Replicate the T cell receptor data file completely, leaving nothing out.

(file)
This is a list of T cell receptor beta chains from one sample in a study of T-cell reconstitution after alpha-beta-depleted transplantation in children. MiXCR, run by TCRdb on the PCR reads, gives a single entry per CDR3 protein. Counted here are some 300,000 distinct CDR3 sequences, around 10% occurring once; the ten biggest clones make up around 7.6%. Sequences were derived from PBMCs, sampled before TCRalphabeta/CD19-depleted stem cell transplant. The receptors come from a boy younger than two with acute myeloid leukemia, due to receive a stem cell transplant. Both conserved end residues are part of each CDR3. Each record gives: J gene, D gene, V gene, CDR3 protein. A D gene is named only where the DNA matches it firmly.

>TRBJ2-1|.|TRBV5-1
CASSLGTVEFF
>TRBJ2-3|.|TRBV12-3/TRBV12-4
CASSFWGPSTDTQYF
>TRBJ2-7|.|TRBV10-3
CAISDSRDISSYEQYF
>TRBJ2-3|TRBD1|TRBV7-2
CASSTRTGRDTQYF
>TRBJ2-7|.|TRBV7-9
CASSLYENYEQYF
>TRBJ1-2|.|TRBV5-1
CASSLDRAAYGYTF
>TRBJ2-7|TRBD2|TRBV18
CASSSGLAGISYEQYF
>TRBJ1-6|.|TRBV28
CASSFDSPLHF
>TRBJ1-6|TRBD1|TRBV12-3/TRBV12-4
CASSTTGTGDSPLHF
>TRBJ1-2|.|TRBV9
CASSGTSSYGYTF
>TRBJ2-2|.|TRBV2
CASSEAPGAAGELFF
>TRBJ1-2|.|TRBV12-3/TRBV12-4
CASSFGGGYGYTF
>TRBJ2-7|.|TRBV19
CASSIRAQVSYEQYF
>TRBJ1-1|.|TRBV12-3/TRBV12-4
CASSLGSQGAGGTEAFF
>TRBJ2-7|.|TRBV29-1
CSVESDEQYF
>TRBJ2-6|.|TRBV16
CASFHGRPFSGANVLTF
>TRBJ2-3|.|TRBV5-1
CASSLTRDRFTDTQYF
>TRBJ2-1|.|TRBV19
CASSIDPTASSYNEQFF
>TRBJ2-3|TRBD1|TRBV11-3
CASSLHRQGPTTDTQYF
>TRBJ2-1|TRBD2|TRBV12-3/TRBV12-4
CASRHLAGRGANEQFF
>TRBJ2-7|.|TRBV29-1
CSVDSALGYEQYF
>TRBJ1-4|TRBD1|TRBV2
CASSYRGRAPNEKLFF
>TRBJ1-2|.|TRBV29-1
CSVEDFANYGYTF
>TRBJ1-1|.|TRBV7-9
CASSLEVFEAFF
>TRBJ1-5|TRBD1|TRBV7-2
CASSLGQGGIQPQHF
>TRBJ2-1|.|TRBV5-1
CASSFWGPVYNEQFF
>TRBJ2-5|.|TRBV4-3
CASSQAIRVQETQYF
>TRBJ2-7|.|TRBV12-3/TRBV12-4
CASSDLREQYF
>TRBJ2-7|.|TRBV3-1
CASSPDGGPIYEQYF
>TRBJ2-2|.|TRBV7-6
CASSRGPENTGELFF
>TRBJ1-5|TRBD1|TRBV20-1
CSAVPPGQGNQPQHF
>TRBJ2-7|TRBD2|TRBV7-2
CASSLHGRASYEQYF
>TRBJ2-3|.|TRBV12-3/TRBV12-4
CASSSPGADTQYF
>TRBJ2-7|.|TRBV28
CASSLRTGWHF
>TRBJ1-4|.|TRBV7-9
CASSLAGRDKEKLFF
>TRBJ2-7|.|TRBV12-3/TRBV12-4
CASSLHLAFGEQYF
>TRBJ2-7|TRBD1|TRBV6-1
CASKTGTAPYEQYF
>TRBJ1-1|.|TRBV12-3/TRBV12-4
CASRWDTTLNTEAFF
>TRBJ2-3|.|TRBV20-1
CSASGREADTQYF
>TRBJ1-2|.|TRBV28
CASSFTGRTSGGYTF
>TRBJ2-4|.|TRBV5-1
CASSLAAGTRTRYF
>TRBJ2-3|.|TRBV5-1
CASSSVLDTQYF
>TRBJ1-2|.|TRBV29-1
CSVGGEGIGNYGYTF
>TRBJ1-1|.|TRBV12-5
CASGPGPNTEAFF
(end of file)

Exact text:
This is a list of T cell receptor beta chains from one sample in a study of T-cell reconstitution after alpha-beta-depleted transplantation in children. MiXCR, run by TCRdb on the PCR reads, gives a single entry per CDR3 protein. Counted here are some 300,000 distinct CDR3 sequences, around 10% occurring once; the ten biggest clones make up around 7.6%. Sequences were derived from PBMCs, sampled before TCRalphabeta/CD19-depleted stem cell transplant. The receptors come from a boy younger than two with acute myeloid leukemia, due to receive a stem cell transplant. Both conserved end residues are part of each CDR3. Each record gives: J gene, D gene, V gene, CDR3 protein. A D gene is named only where the DNA matches it firmly.

>TRBJ2-1|.|TRBV5-1
CASSLGTVEFF
>TRBJ2-3|.|TRBV12-3/TRBV12-4
CASSFWGPSTDTQYF
>TRBJ2-7|.|TRBV10-3
CAISDSRDISSYEQYF
>TRBJ2-3|TRBD1|TRBV7-2
CASSTRTGRDTQYF
>TRBJ2-7|.|TRBV7-9
CASSLYENYEQYF
>TRBJ1-2|.|TRBV5-1
CASSLDRAAYGYTF
>TRBJ2-7|TRBD2|TRBV18
CASSSGLAGISYEQYF
>TRBJ1-6|.|TRBV28
CASSFDSPLHF
>TRBJ1-6|TRBD1|TRBV12-3/TRBV12-4
CASSTTGTGDSPLHF
>TRBJ1-2|.|TRBV9
CASSGTSSYGYTF
>TRBJ2-2|.|TRBV2
CASSEAPGAAGELFF
>TRBJ1-2|.|TRBV12-3/TRBV12-4
CASSFGGGYGYTF
>TRBJ2-7|.|TRBV19
CASSIRAQVSYEQYF
>TRBJ1-1|.|TRBV12-3/TRBV12-4
CASSLGSQGAGGTEAFF
>TRBJ2-7|.|TRBV29-1
CSVESDEQYF
>TRBJ2-6|.|TRBV16
CASFHGRPFSGANVLTF
>TRBJ2-3|.|TRBV5-1
CASSLTRDRFTDTQYF
>TRBJ2-1|.|TRBV19
CASSIDPTASSYNEQFF
>TRBJ2-3|TRBD1|TRBV11-3
CASSLHRQGPTTDTQYF
>TRBJ2-1|TRBD2|TRBV12-3/TRBV12-4
CASRHLAGRGANEQFF
>TRBJ2-7|.|TRBV29-1
CSVDSALGYEQYF
>TRBJ1-4|TRBD1|TRBV2
CASSYRGRAPNEKLFF
>TRBJ1-2|.|TRBV29-1
CSVEDFANYGYTF
>TRBJ1-1|.|TRBV7-9
CASSLEVFEAFF
>TRBJ1-5|TRBD1|TRBV7-2
CASSLGQGGIQPQHF
>TRBJ2-1|.|TRBV5-1
CASSFWGPVYNEQFF
>TRBJ2-5|.|TRBV4-3
CASSQAIRVQETQYF
>TRBJ2-7|.|TRBV12-3/TRBV12-4
CASSDLREQYF
>TRBJ2-7|.|TRBV3-1
CASSPDGGPIYEQYF
>TRBJ2-2|.|TRBV7-6
CASSRGPENTGELFF
>TRBJ1-5|TRBD1|TRBV20-1
CSAVPPGQGNQPQHF
>TRBJ2-7|TRBD2|TRBV7-2
CASSLHGRASYEQYF
>TRBJ2-3|.|TRBV12-3/TRBV12-4
CASSSPGADTQYF
>TRBJ2-7|.|TRBV28
CASSLRTGWHF
>TRBJ1-4|.|TRBV7-9
CASSLAGRDKEKLFF
>TRBJ2-7|.|TRBV12-3/TRBV12-4
CASSLHLAFGEQYF
>TRBJ2-7|TRBD1|TRBV6-1
CASKTGTAPYEQYF
>TRBJ1-1|.|TRBV12-3/TRBV12-4
CASRWDTTLNTEAFF
>TRBJ2-3|.|TRBV20-1
CSASGREADTQYF
>TRBJ1-2|.|TRBV28
CASSFTGRTSGGYTF
>TRBJ2-4|.|TRBV5-1
CASSLAAGTRTRYF
>TRBJ2-3|.|TRBV5-1
CASSSVLDTQYF
>TRBJ1-2|.|TRBV29-1
CSVGGEGIGNYGYTF
>TRBJ1-1|.|TRBV12-5
CASGPGPNTEAFF